13ἐν τῇ τρυφῇ τοῦ παραδείσου τοῦ θεοῦ ἐγενήθης· πᾶν λίθον χρηστὸν ἐνδέδεσαι, σάρδιον καὶ τοπάζιον καὶ σμάραγδον καὶ ἄνθρακα καὶ σάπφειρον καὶ ἴασπιν καὶ ἀργύριον καὶ χρυσίον καὶ λιγύριον καὶ ἀχάτην καὶ ἀμέθυστον καὶ χρυσόλιθον καὶ βηρύλλιον καὶ ὀνύχιον, καὶ χρυσίου ἐνέπλησας τοὺς θησαυρούς σου καὶ τὰς ἀποθήκας σου ἐν σοὶ ἀφ᾽ ἧς ἡμέρας ἐκτίσθης σύ. [Ezekiel 28]

Here is a comparison of the stones in the Breast Plate and the adornment:

      High Priest Breast Plate (both descriptions)
      Masoretic                        Septuagint
Row 1 sardius  topaz    carbuncle      sardius    topaz    emerald  
Row 2 emerald  sapphire diamond        carbuncle  sapphire jasper  
Row 3 jacinth  agate    amethyst       ligure     agate    amethyst   
Row 4 beryl    onyx     jasper         chrysolite beryl    onyx       

      King of Tyre's Adornment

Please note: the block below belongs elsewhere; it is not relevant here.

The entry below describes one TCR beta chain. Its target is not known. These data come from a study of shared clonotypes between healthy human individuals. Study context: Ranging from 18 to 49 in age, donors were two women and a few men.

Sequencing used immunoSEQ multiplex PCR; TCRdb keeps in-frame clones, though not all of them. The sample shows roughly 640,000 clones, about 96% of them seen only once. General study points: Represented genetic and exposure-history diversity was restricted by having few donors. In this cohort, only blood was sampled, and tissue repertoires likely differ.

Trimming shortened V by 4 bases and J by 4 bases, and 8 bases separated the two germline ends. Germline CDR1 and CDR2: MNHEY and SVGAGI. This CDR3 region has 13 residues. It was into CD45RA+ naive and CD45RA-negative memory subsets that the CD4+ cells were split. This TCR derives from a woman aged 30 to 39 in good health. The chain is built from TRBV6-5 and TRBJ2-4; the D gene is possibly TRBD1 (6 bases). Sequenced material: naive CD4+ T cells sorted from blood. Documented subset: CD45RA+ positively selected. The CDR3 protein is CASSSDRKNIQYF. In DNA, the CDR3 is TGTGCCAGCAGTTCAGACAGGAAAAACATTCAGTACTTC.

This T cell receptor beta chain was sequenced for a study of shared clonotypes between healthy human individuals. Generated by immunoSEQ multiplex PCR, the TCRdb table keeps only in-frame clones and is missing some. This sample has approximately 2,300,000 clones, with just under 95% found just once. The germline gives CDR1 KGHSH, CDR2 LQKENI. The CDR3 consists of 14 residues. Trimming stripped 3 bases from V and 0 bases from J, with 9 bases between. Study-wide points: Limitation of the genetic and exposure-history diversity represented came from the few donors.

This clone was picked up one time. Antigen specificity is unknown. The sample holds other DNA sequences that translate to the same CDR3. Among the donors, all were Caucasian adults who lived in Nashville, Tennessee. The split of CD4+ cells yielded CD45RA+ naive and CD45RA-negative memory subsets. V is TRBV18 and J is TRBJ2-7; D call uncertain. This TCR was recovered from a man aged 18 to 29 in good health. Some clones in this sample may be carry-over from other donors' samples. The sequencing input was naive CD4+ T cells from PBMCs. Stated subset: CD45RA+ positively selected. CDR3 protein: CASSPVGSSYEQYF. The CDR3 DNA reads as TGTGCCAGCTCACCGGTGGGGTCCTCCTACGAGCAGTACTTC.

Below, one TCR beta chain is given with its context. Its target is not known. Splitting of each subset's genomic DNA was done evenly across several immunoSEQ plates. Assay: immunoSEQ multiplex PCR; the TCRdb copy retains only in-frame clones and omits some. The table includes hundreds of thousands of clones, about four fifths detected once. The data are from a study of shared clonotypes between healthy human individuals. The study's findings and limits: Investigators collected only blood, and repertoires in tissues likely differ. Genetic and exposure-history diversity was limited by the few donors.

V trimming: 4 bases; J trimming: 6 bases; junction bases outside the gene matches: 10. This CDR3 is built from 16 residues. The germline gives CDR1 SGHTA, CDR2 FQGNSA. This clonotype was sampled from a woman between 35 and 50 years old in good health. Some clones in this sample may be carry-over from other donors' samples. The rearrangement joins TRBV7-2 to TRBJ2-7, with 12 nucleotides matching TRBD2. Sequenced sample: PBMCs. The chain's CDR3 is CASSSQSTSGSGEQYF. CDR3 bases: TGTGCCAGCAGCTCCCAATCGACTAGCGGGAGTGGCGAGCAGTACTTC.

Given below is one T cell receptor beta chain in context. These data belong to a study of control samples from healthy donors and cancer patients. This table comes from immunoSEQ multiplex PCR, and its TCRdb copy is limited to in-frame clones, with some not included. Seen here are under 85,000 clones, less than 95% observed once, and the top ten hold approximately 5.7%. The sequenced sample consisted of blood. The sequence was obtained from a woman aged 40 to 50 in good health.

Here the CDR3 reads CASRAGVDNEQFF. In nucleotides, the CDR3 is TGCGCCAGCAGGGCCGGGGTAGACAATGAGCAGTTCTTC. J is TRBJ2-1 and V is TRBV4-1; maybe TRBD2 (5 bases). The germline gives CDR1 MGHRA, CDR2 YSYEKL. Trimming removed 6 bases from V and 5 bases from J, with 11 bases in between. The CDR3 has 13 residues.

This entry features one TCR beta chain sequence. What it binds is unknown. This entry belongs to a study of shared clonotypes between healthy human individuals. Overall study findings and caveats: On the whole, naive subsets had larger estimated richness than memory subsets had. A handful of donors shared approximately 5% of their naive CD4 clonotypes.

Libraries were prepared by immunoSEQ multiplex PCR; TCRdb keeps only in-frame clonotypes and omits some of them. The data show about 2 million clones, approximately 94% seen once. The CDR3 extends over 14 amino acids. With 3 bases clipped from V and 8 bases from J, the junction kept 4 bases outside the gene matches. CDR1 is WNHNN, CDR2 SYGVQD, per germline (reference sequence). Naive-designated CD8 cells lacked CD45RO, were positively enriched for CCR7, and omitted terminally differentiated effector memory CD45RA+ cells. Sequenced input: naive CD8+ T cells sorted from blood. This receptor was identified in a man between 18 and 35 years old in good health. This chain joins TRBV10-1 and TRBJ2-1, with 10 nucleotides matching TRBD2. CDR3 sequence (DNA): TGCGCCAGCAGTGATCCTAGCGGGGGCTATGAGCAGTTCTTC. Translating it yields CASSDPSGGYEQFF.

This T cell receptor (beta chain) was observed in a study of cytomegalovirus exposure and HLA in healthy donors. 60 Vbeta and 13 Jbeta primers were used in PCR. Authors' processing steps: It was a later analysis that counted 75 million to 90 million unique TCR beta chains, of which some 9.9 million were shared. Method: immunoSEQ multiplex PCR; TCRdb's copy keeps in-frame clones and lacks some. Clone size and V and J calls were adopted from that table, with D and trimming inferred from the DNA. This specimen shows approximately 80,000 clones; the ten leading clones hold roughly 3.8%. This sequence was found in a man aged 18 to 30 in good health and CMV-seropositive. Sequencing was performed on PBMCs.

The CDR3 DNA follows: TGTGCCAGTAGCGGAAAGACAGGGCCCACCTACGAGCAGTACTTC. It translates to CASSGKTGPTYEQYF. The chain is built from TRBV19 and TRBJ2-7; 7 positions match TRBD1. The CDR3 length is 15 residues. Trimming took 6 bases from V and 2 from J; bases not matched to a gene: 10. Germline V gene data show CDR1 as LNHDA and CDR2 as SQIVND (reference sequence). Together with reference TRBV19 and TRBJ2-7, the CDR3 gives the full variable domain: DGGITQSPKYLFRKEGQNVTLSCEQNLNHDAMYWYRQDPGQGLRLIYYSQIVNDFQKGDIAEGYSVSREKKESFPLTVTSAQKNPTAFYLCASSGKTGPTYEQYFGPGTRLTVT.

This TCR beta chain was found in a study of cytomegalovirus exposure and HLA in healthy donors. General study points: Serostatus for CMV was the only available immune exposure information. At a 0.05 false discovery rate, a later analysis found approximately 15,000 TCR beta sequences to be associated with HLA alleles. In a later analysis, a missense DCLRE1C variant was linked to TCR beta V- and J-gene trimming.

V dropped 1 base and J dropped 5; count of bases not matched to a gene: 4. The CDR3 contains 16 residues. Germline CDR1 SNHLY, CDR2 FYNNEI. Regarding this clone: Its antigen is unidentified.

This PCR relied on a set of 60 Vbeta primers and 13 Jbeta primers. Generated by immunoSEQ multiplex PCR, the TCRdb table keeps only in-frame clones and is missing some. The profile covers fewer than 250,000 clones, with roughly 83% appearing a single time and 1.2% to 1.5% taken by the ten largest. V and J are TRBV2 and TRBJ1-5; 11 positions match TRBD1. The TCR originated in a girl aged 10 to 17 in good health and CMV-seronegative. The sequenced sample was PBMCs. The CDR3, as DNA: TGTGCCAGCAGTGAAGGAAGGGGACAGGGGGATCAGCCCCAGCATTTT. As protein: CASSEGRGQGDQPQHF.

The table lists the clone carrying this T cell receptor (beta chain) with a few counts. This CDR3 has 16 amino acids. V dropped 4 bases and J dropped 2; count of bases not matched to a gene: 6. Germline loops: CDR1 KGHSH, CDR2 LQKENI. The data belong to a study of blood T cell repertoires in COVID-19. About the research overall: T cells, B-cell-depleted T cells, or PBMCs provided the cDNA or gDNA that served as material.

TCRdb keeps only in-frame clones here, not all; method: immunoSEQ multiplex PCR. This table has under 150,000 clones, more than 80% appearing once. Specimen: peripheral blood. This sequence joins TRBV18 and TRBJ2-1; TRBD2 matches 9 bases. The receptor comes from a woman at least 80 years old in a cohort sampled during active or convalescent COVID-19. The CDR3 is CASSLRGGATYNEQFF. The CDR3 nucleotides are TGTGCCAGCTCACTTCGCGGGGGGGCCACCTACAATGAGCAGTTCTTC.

Masoretic                        Septuagint
Row 1 sardius  topaz    diamond        sardius    topaz    emerald    
Row 2 beryl    onyx     jasper         carbuncle  sapphire jasper     
Row 3 sapphire emerald  carbuncle      ligure     agate    amethyst   
Row 4                                  chrysolite beryl    onyx   

And how both are called in the Septuagint:

      High Priest's Breast Plate       King of Tyre's Adornment
Row 1 σάρδιον    τοπάζιον  σμάραγδος   σάρδιον    τοπάζιον  σμάραγδον  
Row 2 ἄνθραξ     σάπφειρος ἴασπις      ἄνθρακα    σάπφειρον ἴασπιν  
Row 3 λιγύριον   ἀχάτης    ἀμέθυστος   λιγύριον   ἀχάτην    ἀμέθυστον   
Row 4 χρυσόλιθος βηρύλλιον ὀνύχιον     χρυσόλιθον βηρύλλιον ὀνύχιον   

If the Masoretic text is reliable, as Tov and most scholars assume, then the LXX translator of Exodus chose to rearrange the stones, something Tov does not discuss in the paper.1 In other words, Tov’s focus is on whether the translator correctly and consistently rendered the individual stones, despite the fact the stones have been rearranged. This issue is even greater in Ezekiel where 7 of the 9 are in a different position and 3 have been added.

However, when Ezekiel is compared to Exodus, the explanation is obvious: the translator chose to adorn the King of Tyre following the LXX translation of the rearranged stones on the Breast Plate of the High Priest.

Pseudo-Variant

Tov recognizes intentional changes: